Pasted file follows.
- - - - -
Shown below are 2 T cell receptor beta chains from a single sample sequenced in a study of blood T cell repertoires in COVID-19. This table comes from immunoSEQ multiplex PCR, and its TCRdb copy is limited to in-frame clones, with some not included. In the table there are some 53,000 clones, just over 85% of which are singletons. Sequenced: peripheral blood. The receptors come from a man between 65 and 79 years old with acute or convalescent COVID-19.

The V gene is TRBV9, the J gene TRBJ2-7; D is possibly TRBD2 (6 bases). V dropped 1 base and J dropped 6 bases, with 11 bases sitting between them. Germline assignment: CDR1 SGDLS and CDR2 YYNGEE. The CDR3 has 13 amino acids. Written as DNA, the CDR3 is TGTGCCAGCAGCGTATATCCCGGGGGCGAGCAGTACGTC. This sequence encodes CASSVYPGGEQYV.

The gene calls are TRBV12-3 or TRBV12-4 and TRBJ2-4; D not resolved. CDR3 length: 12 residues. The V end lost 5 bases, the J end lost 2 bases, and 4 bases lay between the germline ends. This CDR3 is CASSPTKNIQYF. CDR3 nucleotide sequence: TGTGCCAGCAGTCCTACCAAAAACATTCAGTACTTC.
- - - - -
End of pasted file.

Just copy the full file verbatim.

Shown below are 2 T cell receptor beta chains from a single sample sequenced in a study of blood T cell repertoires in COVID-19. This table comes from immunoSEQ multiplex PCR, and its TCRdb copy is limited to in-frame clones, with some not included. In the table there are some 53,000 clones, just over 85% of which are singletons. Sequenced: peripheral blood. The receptors come from a man between 65 and 79 years old with acute or convalescent COVID-19.

The V gene is TRBV9, the J gene TRBJ2-7; D is possibly TRBD2 (6 bases). V dropped 1 base and J dropped 6 bases, with 11 bases sitting between them. Germline assignment: CDR1 SGDLS and CDR2 YYNGEE. The CDR3 has 13 amino acids. Written as DNA, the CDR3 is TGTGCCAGCAGCGTATATCCCGGGGGCGAGCAGTACGTC. This sequence encodes CASSVYPGGEQYV.

The gene calls are TRBV12-3 or TRBV12-4 and TRBJ2-4; D not resolved. CDR3 length: 12 residues. The V end lost 5 bases, the J end lost 2 bases, and 4 bases lay between the germline ends. This CDR3 is CASSPTKNIQYF. CDR3 nucleotide sequence: TGTGCCAGCAGTCCTACCAAAAACATTCAGTACTTC.